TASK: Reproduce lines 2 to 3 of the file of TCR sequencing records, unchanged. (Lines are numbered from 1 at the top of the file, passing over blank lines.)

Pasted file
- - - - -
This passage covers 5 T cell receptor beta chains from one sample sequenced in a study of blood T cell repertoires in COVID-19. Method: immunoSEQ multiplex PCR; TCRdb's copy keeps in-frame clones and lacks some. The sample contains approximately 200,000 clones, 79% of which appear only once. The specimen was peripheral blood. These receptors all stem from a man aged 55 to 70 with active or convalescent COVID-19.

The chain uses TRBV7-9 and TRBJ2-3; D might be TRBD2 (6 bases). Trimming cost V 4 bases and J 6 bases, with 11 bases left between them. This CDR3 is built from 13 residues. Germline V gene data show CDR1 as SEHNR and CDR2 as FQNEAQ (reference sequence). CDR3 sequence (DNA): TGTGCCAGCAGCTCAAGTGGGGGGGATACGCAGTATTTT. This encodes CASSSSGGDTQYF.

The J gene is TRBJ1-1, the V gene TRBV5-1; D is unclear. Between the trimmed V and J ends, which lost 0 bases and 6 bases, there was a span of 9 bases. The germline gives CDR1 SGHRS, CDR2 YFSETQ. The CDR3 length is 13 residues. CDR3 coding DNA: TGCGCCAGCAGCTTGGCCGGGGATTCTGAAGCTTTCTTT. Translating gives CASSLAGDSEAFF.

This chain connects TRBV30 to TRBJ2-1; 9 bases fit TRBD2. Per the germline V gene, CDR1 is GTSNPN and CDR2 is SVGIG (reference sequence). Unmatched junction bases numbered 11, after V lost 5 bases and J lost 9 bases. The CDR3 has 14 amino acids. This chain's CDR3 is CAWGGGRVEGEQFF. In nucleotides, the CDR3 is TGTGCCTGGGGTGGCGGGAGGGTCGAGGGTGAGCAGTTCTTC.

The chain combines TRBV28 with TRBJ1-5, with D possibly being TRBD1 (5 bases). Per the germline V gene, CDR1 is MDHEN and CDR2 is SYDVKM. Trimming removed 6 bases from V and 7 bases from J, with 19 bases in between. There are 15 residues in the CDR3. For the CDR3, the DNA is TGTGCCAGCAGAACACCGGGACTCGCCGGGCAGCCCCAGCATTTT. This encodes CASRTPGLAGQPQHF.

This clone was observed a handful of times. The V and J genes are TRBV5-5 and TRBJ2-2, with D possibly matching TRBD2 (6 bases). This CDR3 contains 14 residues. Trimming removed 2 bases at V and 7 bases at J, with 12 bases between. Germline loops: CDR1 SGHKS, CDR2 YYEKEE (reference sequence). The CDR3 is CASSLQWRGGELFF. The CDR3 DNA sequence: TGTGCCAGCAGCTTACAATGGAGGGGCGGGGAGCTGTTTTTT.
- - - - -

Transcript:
The chain uses TRBV7-9 and TRBJ2-3; D might be TRBD2 (6 bases). Trimming cost V 4 bases and J 6 bases, with 11 bases left between them. This CDR3 is built from 13 residues. Germline V gene data show CDR1 as SEHNR and CDR2 as FQNEAQ (reference sequence). CDR3 sequence (DNA): TGTGCCAGCAGCTCAAGTGGGGGGGATACGCAGTATTTT. This encodes CASSSSGGDTQYF.

The J gene is TRBJ1-1, the V gene TRBV5-1; D is unclear. Between the trimmed V and J ends, which lost 0 bases and 6 bases, there was a span of 9 bases. The germline gives CDR1 SGHRS, CDR2 YFSETQ. The CDR3 length is 13 residues. CDR3 coding DNA: TGCGCCAGCAGCTTGGCCGGGGATTCTGAAGCTTTCTTT. Translating gives CASSLAGDSEAFF.